It’s easy to keep track of one off costs like gaming hardware, or a particular game title or DLC (downloadable content), but now games feature micro-transactions too. Many of these are cosmetic purchases, rather than functional. The worst of these micro-transactions involve loot boxes mechanics, which are banned or regulated as (8) gambling in some countries. You also have the added confusion of dealing in virtual currencies when you shop. It is possible to set spending limits on your games console using parental controls or to remove your payment details from devices and accounts. But it’s also important that you establish good spending habits for your kids, as you would for offline spending. In our house we earn through gameplay, save the buying of bundles and skins for special occasions and always know what we are buying upfront. 

Overall, I highly recommend getting more involved and gaming with your kids – balanced out with other activities of course! Both the social and cognitive benefits are great and the risks are definitely reduced when you have a better understanding of this virtual world that your kids are playing in.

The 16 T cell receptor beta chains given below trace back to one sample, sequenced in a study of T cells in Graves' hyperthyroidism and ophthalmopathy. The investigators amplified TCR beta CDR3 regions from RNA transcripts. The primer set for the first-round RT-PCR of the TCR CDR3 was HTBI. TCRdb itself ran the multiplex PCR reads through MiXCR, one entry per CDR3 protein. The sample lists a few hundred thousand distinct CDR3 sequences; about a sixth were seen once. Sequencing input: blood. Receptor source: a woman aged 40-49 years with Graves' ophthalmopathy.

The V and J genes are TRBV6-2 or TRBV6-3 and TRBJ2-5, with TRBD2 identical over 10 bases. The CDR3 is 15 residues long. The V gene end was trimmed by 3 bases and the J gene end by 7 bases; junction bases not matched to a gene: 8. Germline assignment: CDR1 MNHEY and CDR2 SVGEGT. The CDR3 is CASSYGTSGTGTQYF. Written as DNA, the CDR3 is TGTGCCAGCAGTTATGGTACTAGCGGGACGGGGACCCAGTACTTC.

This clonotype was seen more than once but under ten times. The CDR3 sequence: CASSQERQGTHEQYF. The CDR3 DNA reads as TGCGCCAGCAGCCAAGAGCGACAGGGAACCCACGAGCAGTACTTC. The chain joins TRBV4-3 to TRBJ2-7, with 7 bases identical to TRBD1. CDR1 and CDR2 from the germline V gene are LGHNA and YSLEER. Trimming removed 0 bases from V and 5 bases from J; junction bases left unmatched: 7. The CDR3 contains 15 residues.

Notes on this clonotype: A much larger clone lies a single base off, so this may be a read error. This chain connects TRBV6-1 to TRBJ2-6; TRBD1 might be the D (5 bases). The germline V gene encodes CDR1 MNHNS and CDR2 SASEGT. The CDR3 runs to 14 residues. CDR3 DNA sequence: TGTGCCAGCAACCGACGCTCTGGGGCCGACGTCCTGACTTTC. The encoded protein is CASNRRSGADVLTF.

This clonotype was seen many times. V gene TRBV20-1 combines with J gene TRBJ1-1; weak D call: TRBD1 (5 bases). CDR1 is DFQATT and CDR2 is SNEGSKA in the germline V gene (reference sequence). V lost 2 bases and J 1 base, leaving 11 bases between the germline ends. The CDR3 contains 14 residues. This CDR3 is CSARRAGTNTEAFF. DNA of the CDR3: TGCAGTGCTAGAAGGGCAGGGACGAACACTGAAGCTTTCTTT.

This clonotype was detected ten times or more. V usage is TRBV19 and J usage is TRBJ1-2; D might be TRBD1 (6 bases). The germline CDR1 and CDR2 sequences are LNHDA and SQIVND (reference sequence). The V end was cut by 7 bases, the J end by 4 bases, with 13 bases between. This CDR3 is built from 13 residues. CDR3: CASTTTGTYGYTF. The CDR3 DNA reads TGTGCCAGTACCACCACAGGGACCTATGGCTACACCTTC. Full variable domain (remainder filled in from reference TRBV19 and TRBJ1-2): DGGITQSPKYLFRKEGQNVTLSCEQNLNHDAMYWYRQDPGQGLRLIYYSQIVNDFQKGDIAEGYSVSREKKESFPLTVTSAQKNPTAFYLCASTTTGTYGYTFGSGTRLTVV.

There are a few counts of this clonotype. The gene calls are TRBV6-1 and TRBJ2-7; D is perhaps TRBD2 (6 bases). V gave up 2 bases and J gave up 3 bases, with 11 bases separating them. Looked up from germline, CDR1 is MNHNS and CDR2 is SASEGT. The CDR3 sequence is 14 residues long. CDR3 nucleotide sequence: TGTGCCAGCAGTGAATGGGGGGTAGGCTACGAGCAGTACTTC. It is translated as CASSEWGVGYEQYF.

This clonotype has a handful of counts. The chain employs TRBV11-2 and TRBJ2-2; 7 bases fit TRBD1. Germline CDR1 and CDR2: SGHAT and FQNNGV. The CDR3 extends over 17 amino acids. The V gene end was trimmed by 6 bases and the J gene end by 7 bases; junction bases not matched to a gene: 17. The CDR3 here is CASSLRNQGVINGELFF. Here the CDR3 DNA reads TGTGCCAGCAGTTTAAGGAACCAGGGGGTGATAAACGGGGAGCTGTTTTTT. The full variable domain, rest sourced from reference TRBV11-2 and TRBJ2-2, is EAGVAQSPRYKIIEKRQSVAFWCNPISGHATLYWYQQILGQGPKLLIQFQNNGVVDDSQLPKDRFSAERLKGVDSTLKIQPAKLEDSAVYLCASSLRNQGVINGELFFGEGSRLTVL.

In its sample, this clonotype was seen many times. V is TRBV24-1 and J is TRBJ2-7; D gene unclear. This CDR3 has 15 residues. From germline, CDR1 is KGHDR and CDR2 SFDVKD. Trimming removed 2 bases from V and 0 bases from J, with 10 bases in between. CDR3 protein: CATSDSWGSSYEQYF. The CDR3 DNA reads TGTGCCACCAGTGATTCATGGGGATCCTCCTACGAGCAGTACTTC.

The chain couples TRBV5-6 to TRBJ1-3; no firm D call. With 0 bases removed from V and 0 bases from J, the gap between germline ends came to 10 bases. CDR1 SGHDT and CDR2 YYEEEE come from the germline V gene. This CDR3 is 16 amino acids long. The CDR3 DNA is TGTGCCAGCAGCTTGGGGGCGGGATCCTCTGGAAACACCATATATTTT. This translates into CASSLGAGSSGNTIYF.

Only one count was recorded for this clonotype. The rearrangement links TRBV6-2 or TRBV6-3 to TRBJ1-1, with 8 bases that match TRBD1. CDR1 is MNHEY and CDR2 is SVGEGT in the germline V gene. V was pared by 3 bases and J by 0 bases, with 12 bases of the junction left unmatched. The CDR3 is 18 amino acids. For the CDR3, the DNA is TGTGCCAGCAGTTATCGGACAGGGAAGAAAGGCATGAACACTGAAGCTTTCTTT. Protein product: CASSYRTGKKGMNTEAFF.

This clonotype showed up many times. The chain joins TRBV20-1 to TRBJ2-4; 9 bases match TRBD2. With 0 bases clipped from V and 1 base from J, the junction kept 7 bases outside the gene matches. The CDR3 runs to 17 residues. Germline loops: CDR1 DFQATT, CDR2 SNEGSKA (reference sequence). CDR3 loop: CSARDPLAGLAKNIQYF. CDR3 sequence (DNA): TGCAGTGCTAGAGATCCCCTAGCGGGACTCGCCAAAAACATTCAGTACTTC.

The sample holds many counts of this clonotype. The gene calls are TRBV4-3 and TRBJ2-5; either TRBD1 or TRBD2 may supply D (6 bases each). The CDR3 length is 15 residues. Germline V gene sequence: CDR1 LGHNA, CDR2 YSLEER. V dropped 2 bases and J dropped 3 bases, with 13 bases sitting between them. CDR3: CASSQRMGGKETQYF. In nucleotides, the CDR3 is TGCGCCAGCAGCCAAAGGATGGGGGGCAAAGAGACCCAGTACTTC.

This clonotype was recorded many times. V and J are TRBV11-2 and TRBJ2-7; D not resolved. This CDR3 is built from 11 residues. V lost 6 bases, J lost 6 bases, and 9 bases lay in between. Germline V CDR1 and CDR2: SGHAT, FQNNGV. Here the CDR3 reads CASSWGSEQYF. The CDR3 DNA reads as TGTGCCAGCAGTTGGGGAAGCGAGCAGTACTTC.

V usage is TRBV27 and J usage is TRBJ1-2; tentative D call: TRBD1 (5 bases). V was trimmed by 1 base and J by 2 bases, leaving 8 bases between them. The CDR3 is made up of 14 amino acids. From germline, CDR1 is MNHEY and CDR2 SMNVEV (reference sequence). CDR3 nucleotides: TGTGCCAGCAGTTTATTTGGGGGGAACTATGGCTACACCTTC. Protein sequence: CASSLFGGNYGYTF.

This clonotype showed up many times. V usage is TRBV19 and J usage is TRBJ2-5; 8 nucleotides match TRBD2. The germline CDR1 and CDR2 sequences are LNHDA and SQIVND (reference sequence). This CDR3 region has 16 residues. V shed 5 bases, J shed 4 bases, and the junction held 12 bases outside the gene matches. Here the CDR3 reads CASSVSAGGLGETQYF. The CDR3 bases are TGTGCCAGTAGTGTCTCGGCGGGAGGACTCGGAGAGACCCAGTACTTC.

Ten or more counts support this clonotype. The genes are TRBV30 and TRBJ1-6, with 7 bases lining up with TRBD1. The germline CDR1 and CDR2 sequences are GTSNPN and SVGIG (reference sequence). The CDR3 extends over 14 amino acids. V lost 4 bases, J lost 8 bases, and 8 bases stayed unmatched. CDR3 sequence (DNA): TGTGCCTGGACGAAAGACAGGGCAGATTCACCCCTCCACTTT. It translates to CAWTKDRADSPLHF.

“Photo 200/365: Fun #edugood” by buistbunch is licensed under CC BY-NC-ND 2.0


ESA 2019 end of year report on video game industry


3 How video gaming can benefit the brain 

Survey on older gamers in the US  


Last published statistics show that just 7.4% of games were rated 18 by PEGI from 2003-2017 

Loot boxes are game items that provide randomised rewards and according to a recent survey they are present in almost 60% of the top 100 games in the Play Store and App Store and 36% in the Steam store. Over 90% of these top mobile apps are deemed to be suitable for children of 12, in spite of evidence linking them to compulsive spending and gambling disorder. 

Posted on:

Feb 7, 2020


Olwyn Beresford (Guest Blogger)

Olwyn Beresford holds a degree in Computer Science and a MBA and worked in the software industry for many years. As a mother of teens and tweens she has experienced firsthand the challenges that parents face in keeping children safe online and wants to contribute to education in this area. She has a particular interest in reducing gaming and gambling related harms, and volunteers for the charity Extern Problem Gambling Project and is a regular guest blogger for CyberSafeIreland about gaming. Olwyn is now also one of our CyberSafeIreland trainers, delivering to both schools and parents since August 2020.